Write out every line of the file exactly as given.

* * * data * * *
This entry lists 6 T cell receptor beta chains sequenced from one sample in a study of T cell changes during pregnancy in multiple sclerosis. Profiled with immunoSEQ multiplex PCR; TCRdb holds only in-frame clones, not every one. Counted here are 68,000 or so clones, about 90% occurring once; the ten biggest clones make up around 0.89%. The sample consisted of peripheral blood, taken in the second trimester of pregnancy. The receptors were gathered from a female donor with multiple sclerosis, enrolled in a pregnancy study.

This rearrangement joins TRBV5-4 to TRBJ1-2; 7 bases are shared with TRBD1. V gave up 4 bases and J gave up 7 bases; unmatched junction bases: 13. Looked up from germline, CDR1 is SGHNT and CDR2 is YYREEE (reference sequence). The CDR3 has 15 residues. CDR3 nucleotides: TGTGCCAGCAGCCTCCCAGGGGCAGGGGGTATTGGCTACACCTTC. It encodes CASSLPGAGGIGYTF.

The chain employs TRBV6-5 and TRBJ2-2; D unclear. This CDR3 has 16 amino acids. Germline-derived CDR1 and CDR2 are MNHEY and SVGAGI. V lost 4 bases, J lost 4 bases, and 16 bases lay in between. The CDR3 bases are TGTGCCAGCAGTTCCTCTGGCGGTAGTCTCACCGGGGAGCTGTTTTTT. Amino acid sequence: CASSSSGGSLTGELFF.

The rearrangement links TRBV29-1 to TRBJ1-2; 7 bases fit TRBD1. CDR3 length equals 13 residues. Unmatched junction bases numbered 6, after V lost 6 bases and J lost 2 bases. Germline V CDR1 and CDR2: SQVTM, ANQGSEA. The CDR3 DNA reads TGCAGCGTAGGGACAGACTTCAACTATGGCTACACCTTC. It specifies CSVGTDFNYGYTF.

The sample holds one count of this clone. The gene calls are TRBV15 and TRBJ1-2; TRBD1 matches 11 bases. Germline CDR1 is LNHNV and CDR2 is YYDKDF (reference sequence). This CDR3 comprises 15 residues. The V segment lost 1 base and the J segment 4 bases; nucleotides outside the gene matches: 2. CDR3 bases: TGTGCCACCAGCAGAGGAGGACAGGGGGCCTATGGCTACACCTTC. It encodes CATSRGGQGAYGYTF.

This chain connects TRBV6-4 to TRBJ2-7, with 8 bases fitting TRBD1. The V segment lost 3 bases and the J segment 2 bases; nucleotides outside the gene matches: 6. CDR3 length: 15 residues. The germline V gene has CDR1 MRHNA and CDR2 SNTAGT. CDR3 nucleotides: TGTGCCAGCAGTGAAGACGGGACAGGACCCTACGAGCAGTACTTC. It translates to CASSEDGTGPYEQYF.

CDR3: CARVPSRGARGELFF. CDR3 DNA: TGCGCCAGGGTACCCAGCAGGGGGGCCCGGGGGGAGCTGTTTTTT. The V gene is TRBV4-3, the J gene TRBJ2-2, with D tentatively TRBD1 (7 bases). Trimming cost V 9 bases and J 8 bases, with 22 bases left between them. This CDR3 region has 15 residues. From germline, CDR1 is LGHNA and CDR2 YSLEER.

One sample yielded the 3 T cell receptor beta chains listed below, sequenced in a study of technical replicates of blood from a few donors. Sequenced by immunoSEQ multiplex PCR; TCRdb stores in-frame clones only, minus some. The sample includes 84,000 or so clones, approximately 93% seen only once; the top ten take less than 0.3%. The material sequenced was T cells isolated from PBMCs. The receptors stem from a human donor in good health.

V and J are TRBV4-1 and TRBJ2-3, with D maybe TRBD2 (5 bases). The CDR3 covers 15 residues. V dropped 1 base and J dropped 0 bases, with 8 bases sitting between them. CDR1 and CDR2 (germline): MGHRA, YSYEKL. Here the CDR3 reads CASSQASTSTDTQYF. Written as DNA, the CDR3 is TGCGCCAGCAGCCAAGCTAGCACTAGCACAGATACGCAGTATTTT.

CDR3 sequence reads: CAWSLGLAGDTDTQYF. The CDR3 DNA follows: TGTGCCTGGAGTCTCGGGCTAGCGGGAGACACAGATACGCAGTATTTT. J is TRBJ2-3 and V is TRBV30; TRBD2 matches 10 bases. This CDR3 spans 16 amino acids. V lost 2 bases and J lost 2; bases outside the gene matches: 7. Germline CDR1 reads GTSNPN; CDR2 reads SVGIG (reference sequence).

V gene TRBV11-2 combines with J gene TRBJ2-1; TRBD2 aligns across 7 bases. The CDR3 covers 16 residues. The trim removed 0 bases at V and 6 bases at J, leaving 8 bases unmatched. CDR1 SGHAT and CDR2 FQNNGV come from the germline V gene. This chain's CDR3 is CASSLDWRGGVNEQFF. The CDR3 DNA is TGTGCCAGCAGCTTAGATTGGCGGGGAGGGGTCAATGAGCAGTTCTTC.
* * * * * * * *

This entry lists 6 T cell receptor beta chains sequenced from one sample in a study of T cell changes during pregnancy in multiple sclerosis. Profiled with immunoSEQ multiplex PCR; TCRdb holds only in-frame clones, not every one. Counted here are 68,000 or so clones, about 90% occurring once; the ten biggest clones make up around 0.89%. The sample consisted of peripheral blood, taken in the second trimester of pregnancy. The receptors were gathered from a female donor with multiple sclerosis, enrolled in a pregnancy study.

This rearrangement joins TRBV5-4 to TRBJ1-2; 7 bases are shared with TRBD1. V gave up 4 bases and J gave up 7 bases; unmatched junction bases: 13. Looked up from germline, CDR1 is SGHNT and CDR2 is YYREEE (reference sequence). The CDR3 has 15 residues. CDR3 nucleotides: TGTGCCAGCAGCCTCCCAGGGGCAGGGGGTATTGGCTACACCTTC. It encodes CASSLPGAGGIGYTF.

The chain employs TRBV6-5 and TRBJ2-2; D unclear. This CDR3 has 16 amino acids. Germline-derived CDR1 and CDR2 are MNHEY and SVGAGI. V lost 4 bases, J lost 4 bases, and 16 bases lay in between. The CDR3 bases are TGTGCCAGCAGTTCCTCTGGCGGTAGTCTCACCGGGGAGCTGTTTTTT. Amino acid sequence: CASSSSGGSLTGELFF.

The rearrangement links TRBV29-1 to TRBJ1-2; 7 bases fit TRBD1. CDR3 length equals 13 residues. Unmatched junction bases numbered 6, after V lost 6 bases and J lost 2 bases. Germline V CDR1 and CDR2: SQVTM, ANQGSEA. The CDR3 DNA reads TGCAGCGTAGGGACAGACTTCAACTATGGCTACACCTTC. It specifies CSVGTDFNYGYTF.

The sample holds one count of this clone. The gene calls are TRBV15 and TRBJ1-2; TRBD1 matches 11 bases. Germline CDR1 is LNHNV and CDR2 is YYDKDF (reference sequence). This CDR3 comprises 15 residues. The V segment lost 1 base and the J segment 4 bases; nucleotides outside the gene matches: 2. CDR3 bases: TGTGCCACCAGCAGAGGAGGACAGGGGGCCTATGGCTACACCTTC. It encodes CATSRGGQGAYGYTF.

This chain connects TRBV6-4 to TRBJ2-7, with 8 bases fitting TRBD1. The V segment lost 3 bases and the J segment 2 bases; nucleotides outside the gene matches: 6. CDR3 length: 15 residues. The germline V gene has CDR1 MRHNA and CDR2 SNTAGT. CDR3 nucleotides: TGTGCCAGCAGTGAAGACGGGACAGGACCCTACGAGCAGTACTTC. It translates to CASSEDGTGPYEQYF.

CDR3: CARVPSRGARGELFF. CDR3 DNA: TGCGCCAGGGTACCCAGCAGGGGGGCCCGGGGGGAGCTGTTTTTT. The V gene is TRBV4-3, the J gene TRBJ2-2, with D tentatively TRBD1 (7 bases). Trimming cost V 9 bases and J 8 bases, with 22 bases left between them. This CDR3 region has 15 residues. From germline, CDR1 is LGHNA and CDR2 YSLEER.

One sample yielded the 3 T cell receptor beta chains listed below, sequenced in a study of technical replicates of blood from a few donors. Sequenced by immunoSEQ multiplex PCR; TCRdb stores in-frame clones only, minus some. The sample includes 84,000 or so clones, approximately 93% seen only once; the top ten take less than 0.3%. The material sequenced was T cells isolated from PBMCs. The receptors stem from a human donor in good health.

V and J are TRBV4-1 and TRBJ2-3, with D maybe TRBD2 (5 bases). The CDR3 covers 15 residues. V dropped 1 base and J dropped 0 bases, with 8 bases sitting between them. CDR1 and CDR2 (germline): MGHRA, YSYEKL. Here the CDR3 reads CASSQASTSTDTQYF. Written as DNA, the CDR3 is TGCGCCAGCAGCCAAGCTAGCACTAGCACAGATACGCAGTATTTT.

CDR3 sequence reads: CAWSLGLAGDTDTQYF. The CDR3 DNA follows: TGTGCCTGGAGTCTCGGGCTAGCGGGAGACACAGATACGCAGTATTTT. J is TRBJ2-3 and V is TRBV30; TRBD2 matches 10 bases. This CDR3 spans 16 amino acids. V lost 2 bases and J lost 2; bases outside the gene matches: 7. Germline CDR1 reads GTSNPN; CDR2 reads SVGIG (reference sequence).

V gene TRBV11-2 combines with J gene TRBJ2-1; TRBD2 aligns across 7 bases. The CDR3 covers 16 residues. The trim removed 0 bases at V and 6 bases at J, leaving 8 bases unmatched. CDR1 SGHAT and CDR2 FQNNGV come from the germline V gene. This chain's CDR3 is CASSLDWRGGVNEQFF. The CDR3 DNA is TGTGCCAGCAGCTTAGATTGGCGGGGAGGGGTCAATGAGCAGTTCTTC.